The very first memory I have of Buddhism was as a kid. My cousin told me that monks turn the soil carefully when burying their dead so they won’t disturb the earthworms. Fast forward into my adulthood, I saw the movie “Shaolin.” My admiration for the portrayal of the monks’ discipline and compassion in that movie led me to my first real commitment with Buddhism.
I started reading online articles regarding Buddhism and I was fine with it. Buddhism has a way of making one feel good while learning it and it made me feel that way. However, I was aimless despite the vast resources I found online. Then I met my Buddhist teacher Frank, and later on teacher Sumie.
This is when I discovered that having someone to guide you through your learning magnifies the feeling of goodness and turns it to happiness. The feeling felt surreal at first and I was quite taken aback because of its intensity. I began to wonder, “Why am I this happy?”, “Is it normal to be this happy?” At that time nothing has really changed in me, the things that make me mad, sad, or insecure are still there, and I was aware of that, only that they seemed to be put in the background. They seem to feel less, they seem to feel distant. And it hit me, I have just started listening to Buddhism and I already feel this good? What if I listen more? What if more people were to hear this? These were my thoughts at the start that I still have up to this moment.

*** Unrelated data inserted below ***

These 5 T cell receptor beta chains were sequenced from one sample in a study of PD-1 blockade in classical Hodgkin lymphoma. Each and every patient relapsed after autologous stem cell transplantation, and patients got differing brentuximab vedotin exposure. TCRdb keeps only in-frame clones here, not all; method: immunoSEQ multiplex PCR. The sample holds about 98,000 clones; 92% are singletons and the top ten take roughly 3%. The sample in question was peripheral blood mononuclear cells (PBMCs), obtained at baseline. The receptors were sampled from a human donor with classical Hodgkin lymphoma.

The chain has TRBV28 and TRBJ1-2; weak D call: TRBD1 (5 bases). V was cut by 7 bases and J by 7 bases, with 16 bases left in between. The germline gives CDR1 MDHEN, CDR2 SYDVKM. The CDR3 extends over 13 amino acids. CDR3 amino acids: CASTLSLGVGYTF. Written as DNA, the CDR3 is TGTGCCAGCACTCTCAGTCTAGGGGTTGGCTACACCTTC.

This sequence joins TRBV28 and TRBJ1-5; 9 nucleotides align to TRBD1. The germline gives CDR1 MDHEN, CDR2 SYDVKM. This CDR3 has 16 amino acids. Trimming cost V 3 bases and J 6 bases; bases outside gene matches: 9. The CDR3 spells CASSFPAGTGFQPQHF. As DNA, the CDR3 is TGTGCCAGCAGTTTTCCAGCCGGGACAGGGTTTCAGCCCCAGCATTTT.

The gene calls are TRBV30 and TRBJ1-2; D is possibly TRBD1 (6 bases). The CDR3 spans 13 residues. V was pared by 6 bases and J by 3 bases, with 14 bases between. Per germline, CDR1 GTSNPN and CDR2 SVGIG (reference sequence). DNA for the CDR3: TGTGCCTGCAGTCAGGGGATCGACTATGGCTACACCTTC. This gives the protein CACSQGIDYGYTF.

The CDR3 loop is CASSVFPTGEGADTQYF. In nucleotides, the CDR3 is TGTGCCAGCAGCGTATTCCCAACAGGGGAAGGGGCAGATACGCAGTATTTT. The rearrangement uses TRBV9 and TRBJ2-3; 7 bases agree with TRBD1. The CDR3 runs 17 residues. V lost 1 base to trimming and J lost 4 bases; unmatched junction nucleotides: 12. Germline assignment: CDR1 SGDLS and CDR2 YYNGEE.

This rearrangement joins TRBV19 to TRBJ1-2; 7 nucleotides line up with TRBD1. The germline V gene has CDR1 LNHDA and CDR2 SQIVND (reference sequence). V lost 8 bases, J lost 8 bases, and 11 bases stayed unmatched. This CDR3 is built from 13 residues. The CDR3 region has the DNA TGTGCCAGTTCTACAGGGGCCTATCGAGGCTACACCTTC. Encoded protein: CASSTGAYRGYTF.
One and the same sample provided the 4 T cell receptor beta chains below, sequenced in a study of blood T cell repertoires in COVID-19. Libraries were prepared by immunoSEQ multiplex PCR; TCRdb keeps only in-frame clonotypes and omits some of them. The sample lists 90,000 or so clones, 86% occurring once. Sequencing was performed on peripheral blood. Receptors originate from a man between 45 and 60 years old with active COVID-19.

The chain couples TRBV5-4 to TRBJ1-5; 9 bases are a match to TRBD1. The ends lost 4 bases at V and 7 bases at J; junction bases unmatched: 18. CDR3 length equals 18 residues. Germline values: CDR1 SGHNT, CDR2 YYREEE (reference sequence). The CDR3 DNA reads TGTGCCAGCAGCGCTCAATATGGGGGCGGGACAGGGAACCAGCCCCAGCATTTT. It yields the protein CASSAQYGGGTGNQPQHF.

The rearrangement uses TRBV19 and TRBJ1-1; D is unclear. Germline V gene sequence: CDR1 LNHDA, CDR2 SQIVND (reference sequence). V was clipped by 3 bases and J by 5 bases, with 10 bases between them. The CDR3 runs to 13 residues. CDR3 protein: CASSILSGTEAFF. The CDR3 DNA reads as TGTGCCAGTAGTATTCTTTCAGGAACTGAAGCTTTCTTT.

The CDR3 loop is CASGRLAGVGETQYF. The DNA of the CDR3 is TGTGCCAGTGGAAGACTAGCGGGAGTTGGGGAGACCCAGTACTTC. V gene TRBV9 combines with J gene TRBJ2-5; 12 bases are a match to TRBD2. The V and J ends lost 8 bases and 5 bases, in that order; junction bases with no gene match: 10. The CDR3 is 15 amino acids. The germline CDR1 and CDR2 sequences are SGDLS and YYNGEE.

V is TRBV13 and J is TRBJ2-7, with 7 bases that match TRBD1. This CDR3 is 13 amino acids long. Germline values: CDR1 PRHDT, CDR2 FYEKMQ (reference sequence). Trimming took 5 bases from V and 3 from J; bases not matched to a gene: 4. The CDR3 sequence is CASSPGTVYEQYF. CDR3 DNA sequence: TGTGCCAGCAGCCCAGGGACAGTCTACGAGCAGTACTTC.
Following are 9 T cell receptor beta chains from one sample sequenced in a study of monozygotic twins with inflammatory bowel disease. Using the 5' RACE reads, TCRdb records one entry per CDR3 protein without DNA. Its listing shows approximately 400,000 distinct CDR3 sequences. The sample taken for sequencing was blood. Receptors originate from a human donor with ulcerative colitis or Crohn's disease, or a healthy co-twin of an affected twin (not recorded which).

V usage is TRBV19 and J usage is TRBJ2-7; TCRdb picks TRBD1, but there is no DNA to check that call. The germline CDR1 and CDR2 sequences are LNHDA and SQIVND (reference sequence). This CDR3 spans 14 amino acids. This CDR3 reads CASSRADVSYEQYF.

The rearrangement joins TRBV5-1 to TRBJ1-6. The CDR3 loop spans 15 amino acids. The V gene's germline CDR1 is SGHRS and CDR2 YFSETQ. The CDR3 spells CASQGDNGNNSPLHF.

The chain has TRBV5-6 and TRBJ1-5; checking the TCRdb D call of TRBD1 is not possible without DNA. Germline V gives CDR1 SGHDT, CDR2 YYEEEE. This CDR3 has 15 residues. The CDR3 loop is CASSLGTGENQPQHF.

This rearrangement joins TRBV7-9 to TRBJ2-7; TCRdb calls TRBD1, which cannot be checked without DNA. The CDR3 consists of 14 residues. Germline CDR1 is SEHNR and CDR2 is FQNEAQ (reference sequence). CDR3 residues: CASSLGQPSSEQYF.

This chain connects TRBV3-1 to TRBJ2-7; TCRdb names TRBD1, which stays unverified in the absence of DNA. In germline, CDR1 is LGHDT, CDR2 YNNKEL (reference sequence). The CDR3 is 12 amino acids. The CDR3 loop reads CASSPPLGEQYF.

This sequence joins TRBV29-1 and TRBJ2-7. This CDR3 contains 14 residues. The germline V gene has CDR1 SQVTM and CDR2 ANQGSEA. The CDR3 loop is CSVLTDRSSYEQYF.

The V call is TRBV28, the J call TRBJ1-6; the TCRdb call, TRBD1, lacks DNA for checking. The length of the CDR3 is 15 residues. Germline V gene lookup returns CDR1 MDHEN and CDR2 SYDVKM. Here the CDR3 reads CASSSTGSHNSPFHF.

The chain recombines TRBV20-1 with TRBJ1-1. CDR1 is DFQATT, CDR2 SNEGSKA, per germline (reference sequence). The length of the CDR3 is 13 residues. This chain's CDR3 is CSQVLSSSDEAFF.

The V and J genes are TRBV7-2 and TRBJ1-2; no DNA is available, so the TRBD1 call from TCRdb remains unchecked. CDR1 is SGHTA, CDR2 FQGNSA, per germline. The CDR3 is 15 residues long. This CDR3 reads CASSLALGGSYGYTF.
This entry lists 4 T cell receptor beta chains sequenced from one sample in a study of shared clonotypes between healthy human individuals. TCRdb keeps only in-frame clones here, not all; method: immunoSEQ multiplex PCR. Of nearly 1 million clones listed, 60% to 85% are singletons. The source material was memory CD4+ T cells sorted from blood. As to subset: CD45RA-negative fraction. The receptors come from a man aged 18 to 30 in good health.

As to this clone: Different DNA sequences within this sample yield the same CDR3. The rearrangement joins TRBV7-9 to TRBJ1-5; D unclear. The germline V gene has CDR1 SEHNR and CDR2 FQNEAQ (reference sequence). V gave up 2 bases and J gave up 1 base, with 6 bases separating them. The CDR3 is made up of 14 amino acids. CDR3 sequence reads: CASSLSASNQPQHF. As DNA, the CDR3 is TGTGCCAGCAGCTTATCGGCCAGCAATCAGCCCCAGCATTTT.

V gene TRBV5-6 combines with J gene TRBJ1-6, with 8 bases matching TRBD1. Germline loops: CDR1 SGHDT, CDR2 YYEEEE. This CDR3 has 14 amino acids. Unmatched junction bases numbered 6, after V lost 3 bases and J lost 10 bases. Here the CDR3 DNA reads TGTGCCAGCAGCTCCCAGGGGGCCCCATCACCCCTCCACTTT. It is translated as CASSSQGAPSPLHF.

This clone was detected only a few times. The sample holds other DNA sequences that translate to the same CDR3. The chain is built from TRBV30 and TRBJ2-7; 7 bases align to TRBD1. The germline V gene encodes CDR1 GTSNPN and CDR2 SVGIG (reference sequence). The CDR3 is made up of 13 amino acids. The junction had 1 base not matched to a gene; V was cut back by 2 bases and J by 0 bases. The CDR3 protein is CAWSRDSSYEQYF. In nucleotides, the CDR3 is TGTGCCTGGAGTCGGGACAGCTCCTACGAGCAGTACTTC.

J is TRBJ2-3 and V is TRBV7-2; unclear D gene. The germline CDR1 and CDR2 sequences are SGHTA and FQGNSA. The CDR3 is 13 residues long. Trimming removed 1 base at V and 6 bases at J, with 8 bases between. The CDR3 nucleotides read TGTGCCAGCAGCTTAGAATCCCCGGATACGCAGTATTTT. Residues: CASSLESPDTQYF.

Buddhism simply marveled me with its sensibility. How the teachings give us the authority to our actions. No concept of fear, judgment, or punishment only owning up to our deeds and the consequences it will make. It made me feel a relevant aspect of my existence. It is a practical philosophy to follow to give more meaning to our lives and to make living less problematic. The Law of Cause and Effect and the Six Good Deeds alone are good habits to start and keep in our lives, even to those who do not wish to pursue Buddhism. If we all have these as guiding principles in our lives, we would all be living in harmony and life struggles will be more bearable. Buddhism also gifted us the purpose of life, an age old question that we, and all the other humans before us, ask ourselves. It brings peace to know that we don’t live just to survive and then die. We all want purpose and I think even sceptics will agree to that.
I have only been listening to the teachings for a few months and I know that there are still a lot of lessons that I will discover but despite that I have already realized the unselfish promise of Master Shinran and Sakyamuni Buddha to share the wisdom of Amida Buddha. I intend to follow and keep that promise too.